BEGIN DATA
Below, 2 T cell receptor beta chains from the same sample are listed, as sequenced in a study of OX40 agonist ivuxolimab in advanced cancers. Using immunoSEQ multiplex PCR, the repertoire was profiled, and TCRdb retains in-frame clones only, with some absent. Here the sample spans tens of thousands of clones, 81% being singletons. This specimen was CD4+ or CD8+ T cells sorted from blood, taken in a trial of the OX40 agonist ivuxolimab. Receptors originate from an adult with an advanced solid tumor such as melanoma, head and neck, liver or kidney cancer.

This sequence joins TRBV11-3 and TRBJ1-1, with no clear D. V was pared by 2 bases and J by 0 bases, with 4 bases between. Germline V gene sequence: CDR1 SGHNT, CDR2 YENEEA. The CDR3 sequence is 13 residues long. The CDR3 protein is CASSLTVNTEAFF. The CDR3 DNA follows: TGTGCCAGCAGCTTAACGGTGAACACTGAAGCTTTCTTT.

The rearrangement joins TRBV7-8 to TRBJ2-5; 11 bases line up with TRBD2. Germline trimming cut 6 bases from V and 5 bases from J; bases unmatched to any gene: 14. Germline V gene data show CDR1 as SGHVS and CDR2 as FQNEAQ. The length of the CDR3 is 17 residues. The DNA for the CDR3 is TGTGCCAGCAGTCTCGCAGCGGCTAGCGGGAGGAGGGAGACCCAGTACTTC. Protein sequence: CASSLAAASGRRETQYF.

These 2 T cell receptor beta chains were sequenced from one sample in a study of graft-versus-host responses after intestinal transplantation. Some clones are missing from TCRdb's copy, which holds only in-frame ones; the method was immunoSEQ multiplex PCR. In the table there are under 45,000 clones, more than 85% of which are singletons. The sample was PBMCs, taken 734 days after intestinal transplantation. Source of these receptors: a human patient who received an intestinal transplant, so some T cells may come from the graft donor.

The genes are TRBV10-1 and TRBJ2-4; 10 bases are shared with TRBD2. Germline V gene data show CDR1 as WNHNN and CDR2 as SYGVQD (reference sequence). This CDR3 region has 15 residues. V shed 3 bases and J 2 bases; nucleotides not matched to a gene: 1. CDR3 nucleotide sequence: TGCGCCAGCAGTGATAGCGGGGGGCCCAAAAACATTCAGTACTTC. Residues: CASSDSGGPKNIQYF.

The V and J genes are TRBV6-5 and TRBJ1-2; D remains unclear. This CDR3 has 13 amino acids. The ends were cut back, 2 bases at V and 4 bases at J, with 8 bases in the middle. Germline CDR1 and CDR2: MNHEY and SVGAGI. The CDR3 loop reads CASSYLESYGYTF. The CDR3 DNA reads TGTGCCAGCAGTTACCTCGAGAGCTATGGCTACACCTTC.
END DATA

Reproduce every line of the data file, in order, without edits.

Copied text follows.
Below, 2 T cell receptor beta chains from the same sample are listed, as sequenced in a study of OX40 agonist ivuxolimab in advanced cancers. Using immunoSEQ multiplex PCR, the repertoire was profiled, and TCRdb retains in-frame clones only, with some absent. Here the sample spans tens of thousands of clones, 81% being singletons. This specimen was CD4+ or CD8+ T cells sorted from blood, taken in a trial of the OX40 agonist ivuxolimab. Receptors originate from an adult with an advanced solid tumor such as melanoma, head and neck, liver or kidney cancer.

This sequence joins TRBV11-3 and TRBJ1-1, with no clear D. V was pared by 2 bases and J by 0 bases, with 4 bases between. Germline V gene sequence: CDR1 SGHNT, CDR2 YENEEA. The CDR3 sequence is 13 residues long. The CDR3 protein is CASSLTVNTEAFF. The CDR3 DNA follows: TGTGCCAGCAGCTTAACGGTGAACACTGAAGCTTTCTTT.

The rearrangement joins TRBV7-8 to TRBJ2-5; 11 bases line up with TRBD2. Germline trimming cut 6 bases from V and 5 bases from J; bases unmatched to any gene: 14. Germline V gene data show CDR1 as SGHVS and CDR2 as FQNEAQ. The length of the CDR3 is 17 residues. The DNA for the CDR3 is TGTGCCAGCAGTCTCGCAGCGGCTAGCGGGAGGAGGGAGACCCAGTACTTC. Protein sequence: CASSLAAASGRRETQYF.

These 2 T cell receptor beta chains were sequenced from one sample in a study of graft-versus-host responses after intestinal transplantation. Some clones are missing from TCRdb's copy, which holds only in-frame ones; the method was immunoSEQ multiplex PCR. In the table there are under 45,000 clones, more than 85% of which are singletons. The sample was PBMCs, taken 734 days after intestinal transplantation. Source of these receptors: a human patient who received an intestinal transplant, so some T cells may come from the graft donor.

The genes are TRBV10-1 and TRBJ2-4; 10 bases are shared with TRBD2. Germline V gene data show CDR1 as WNHNN and CDR2 as SYGVQD (reference sequence). This CDR3 region has 15 residues. V shed 3 bases and J 2 bases; nucleotides not matched to a gene: 1. CDR3 nucleotide sequence: TGCGCCAGCAGTGATAGCGGGGGGCCCAAAAACATTCAGTACTTC. Residues: CASSDSGGPKNIQYF.

The V and J genes are TRBV6-5 and TRBJ1-2; D remains unclear. This CDR3 has 13 amino acids. The ends were cut back, 2 bases at V and 4 bases at J, with 8 bases in the middle. Germline CDR1 and CDR2: MNHEY and SVGAGI. The CDR3 loop reads CASSYLESYGYTF. The CDR3 DNA reads TGTGCCAGCAGTTACCTCGAGAGCTATGGCTACACCTTC.